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FISA debate tests Republicans’ patience with House speaker

Conservatives voice procedural frustrations under Mike Johnson’s leadership

Rep. Thomas Massie, R-Ky. Associated Press/Photo by J. Scott Applewhite, File

FISA debate tests Republicans’ patience with House speaker

On Thursday evening, the House Rules Committee approved a familiar-looking bill. The Reforming Intelligence and Securing America Act, which aims to overhaul one of the country’s most powerful spy tools—had already made its way through the committee and almost reached the House floor the day before.

And then it failed. Nineteen Republicans went against their party’s leadership to derail the measure.

By Friday morning, the House was debating the revised bill, which largely shares the same language as its previous iteration. Its only difference is a tweak to its lifespan: a reduction from a five-year reauthorization of the Foreign Intelligence Surveillance Act down to two years. The legislation deals with one of the most controversial methods used to protect the United States from terrorism, warrantless surveillance. And the near-failure of the bill shows how controversies over leadership and lawmaking among House Republicans are overshadowing House Speaker Mike Johnson’s legislative priorities.

Just a few hours after the failed vote on Wednesday, House Republicans met behind closed doors in the Capitol basement to hammer out next steps on the surveillance law, which was set to expire April 19 without reauthorization. Many of the 19 Republicans who voted against the measure did so because they believed Johnson had seen dissenting factions coming from a mile away and set them up to fail.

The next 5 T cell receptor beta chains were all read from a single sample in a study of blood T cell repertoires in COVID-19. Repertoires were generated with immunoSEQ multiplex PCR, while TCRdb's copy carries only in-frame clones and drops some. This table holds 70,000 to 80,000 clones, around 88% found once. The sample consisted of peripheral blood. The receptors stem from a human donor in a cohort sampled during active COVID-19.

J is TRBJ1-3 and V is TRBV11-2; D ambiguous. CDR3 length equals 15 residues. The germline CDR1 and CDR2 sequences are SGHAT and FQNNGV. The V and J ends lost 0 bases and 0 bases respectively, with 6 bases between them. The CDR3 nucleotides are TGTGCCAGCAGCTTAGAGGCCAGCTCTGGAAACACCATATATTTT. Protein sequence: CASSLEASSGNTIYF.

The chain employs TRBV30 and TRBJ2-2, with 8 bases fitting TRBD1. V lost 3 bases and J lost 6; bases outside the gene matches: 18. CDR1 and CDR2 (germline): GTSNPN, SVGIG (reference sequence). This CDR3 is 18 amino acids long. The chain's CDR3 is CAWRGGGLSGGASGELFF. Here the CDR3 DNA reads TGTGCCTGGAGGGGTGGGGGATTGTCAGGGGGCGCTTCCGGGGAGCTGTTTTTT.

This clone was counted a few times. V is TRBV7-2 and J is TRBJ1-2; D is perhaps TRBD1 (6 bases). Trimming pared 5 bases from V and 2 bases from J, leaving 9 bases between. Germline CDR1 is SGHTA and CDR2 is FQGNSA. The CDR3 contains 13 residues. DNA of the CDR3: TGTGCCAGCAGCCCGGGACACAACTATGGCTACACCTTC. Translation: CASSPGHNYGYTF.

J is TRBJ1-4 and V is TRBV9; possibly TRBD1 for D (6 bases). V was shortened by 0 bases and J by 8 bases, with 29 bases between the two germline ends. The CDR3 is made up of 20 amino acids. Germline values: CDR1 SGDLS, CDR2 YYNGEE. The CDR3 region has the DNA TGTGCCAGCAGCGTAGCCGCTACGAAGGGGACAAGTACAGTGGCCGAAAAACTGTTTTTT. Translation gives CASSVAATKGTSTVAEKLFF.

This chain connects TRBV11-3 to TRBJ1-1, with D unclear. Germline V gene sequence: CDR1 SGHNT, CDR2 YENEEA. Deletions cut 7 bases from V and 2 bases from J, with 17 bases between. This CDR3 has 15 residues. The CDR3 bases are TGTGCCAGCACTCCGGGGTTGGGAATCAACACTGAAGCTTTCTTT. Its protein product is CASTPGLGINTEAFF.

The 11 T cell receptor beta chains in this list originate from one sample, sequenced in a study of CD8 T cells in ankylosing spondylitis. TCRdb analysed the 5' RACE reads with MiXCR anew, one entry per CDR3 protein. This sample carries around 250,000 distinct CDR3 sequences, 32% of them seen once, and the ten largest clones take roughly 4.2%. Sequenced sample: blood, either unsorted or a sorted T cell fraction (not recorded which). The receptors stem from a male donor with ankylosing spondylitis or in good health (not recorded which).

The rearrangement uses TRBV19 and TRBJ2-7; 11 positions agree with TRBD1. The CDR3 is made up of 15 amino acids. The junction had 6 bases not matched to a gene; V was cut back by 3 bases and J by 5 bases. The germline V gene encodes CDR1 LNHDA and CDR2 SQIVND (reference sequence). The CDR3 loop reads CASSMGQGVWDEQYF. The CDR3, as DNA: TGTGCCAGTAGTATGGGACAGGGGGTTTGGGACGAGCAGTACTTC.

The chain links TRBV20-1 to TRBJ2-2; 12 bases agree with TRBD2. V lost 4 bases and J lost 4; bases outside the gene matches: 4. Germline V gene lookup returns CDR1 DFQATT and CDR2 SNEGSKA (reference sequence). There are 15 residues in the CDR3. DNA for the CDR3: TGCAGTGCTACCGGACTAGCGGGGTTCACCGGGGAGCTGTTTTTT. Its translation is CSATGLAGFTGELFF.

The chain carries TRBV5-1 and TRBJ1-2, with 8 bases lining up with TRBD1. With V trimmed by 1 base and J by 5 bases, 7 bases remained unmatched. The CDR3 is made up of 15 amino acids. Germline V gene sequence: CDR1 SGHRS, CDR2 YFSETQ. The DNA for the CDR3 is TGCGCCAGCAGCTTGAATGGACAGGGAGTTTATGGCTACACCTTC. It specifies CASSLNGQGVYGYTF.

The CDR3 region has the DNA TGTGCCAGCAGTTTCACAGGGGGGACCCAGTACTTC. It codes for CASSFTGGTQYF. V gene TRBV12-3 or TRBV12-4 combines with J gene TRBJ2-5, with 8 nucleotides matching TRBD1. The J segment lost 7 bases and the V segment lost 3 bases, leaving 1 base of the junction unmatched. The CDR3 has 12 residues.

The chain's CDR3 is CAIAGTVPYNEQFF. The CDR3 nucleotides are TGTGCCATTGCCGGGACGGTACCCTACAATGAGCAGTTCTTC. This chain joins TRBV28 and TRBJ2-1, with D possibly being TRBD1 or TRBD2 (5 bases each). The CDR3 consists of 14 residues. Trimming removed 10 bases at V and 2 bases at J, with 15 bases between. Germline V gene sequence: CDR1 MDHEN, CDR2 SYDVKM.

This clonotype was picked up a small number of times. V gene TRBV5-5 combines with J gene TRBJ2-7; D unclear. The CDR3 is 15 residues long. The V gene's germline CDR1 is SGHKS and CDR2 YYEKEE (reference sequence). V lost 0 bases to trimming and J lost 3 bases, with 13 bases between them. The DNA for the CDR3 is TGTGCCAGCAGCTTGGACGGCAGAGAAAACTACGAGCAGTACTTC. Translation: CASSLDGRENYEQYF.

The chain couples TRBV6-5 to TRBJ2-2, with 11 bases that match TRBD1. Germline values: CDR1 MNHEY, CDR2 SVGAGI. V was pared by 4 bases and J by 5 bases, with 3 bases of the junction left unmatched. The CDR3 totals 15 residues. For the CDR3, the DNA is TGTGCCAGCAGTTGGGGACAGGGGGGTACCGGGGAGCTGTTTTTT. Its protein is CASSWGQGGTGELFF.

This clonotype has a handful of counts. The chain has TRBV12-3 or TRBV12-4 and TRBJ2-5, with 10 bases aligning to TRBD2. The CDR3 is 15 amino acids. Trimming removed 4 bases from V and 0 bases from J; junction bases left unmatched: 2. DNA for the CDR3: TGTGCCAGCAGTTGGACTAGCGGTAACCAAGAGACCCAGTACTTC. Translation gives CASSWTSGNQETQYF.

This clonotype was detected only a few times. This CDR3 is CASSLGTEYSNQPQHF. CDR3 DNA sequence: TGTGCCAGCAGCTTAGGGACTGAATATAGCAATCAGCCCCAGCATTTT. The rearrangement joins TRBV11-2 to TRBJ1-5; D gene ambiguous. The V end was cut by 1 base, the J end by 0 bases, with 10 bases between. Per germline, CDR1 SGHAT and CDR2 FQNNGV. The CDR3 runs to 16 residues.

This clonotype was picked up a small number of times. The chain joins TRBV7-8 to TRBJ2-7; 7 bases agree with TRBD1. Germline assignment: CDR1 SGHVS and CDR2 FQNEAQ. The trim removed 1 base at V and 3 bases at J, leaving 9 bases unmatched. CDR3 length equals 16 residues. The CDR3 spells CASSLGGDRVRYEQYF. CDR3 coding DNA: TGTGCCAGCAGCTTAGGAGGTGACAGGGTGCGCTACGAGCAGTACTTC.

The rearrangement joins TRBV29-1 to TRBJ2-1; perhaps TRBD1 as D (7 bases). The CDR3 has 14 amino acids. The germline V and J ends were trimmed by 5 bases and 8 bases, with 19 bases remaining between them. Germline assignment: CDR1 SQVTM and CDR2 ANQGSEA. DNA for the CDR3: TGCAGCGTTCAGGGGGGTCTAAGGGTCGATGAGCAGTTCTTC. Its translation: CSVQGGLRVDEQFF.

Members leaving the room vented their frustrations.

“What you can’t accept is a predetermined outcome,” Rep. Scott Perry, R-Pa., told reporters after the meeting. “It’s all been determined before you even get to vote. It’s unacceptable.”

Perry had advocated for heightened restrictions on the use of FISA surveillance. The law’s current form allows intelligence agencies to collect the private communications of foreign targets outside the country. Sometimes, however, those targets and the people they communicate with overlap with people inside the United States.

Perry and other legislators wanted to require the intelligence community to get a warrant any time Americans’ communications might be collected under FISA. While Johnson did not take a public position, Rep. Thomas Massie, R-Ky., a member of the powerful Rules Committee, told me the speaker revealed his opposition to the warrant requirement in private exchanges.

“They have convinced the speaker,” Massie said, referencing the idea’s opponents. “He’s said enough to people and me personally that that’s clear. We had a discussion, yeah.”

Massie estimated that 40-50 Republicans passionately supported a warrant requirement and roughly 20-30 passionately opposed the idea on the grounds that it would hamstring intelligence agencies.

Johnson included the warrant requirement as an add-on separate from the main bill. Perry and other legislators argued that by forcing the language to stand on its own, Johnson had ultimately secured its defeat. Even if the add-ons somehow passed the House, the Democratic-controlled Senate could reject them while still reauthorizing FISA.

“The majority of the conference wants or would be okay with a warrant [requirement]. And you’re trying to pass something that actually isn’t congruent with the will of the conference. Now if you were a little slicker at it, if you were John Boehner, you might get away with that,” Massie said, referencing the speaker of the House who led Republicans from 2011 to 2015.

Although it may not be a part of the main bill, the warrant requirement will also accompany the new version of the bill to the floor again as its own separate amendment. Massie said that the shorter, two-year window of authorization may help the bill win more votes if the bill’s other reforms aren’t enough.

Leo Briceno

Leo is a WORLD politics reporter based in Washington, D.C. He’s a graduate of the World Journalism Institute and has a degree in political journalism from Patrick Henry College.


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